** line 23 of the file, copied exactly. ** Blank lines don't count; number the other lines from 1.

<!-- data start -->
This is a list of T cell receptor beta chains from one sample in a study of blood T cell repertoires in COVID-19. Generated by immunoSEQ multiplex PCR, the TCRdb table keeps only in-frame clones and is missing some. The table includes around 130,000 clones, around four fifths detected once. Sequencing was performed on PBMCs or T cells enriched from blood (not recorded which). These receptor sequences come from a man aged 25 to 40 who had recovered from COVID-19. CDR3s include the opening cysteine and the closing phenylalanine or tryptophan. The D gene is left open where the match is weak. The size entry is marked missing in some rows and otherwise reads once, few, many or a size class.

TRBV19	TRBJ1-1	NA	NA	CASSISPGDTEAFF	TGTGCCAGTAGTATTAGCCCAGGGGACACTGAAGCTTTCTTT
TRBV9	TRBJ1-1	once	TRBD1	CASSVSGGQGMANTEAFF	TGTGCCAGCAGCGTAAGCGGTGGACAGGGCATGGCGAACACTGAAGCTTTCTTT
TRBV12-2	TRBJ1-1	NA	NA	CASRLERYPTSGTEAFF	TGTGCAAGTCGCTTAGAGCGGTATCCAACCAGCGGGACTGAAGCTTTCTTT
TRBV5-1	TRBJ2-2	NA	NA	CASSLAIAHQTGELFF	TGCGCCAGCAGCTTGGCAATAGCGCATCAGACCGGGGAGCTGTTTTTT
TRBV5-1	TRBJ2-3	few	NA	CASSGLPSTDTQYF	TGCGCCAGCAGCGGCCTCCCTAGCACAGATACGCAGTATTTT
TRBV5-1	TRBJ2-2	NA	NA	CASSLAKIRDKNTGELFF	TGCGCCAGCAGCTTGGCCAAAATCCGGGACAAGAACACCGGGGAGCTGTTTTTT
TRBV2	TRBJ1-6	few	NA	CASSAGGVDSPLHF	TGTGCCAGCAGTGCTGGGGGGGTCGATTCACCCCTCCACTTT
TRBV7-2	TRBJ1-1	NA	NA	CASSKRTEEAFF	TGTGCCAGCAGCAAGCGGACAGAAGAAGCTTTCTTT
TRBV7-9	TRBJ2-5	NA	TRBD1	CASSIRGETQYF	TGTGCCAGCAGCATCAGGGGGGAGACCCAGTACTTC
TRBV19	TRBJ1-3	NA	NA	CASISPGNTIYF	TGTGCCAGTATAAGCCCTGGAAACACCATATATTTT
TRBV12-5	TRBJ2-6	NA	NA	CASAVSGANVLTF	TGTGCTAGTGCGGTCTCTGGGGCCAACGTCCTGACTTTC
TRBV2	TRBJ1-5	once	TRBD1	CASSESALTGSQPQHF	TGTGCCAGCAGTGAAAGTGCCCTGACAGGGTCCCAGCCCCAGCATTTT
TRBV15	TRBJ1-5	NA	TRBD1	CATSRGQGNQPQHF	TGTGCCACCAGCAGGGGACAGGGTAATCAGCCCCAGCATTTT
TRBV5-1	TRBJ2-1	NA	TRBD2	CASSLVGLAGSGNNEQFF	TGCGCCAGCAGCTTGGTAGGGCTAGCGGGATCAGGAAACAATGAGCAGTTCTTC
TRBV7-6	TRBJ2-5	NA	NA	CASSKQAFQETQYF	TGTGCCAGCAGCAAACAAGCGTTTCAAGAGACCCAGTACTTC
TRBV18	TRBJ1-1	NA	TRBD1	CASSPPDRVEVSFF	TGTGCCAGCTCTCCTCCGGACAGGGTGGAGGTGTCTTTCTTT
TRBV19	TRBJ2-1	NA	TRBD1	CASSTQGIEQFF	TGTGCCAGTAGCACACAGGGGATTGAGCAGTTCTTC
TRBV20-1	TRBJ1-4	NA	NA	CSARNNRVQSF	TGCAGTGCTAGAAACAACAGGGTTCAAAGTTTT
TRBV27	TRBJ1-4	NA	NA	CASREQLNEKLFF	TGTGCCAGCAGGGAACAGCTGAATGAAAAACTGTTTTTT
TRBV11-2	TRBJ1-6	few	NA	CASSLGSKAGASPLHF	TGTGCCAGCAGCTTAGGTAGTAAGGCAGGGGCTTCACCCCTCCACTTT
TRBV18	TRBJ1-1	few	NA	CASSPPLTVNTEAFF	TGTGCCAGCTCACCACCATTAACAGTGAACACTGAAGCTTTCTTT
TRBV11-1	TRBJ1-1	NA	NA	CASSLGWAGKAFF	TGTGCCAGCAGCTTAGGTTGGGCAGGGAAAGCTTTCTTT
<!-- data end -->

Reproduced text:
TRBV11-1	TRBJ1-1	NA	NA	CASSLGWAGKAFF	TGTGCCAGCAGCTTAGGTTGGGCAGGGAAAGCTTTCTTT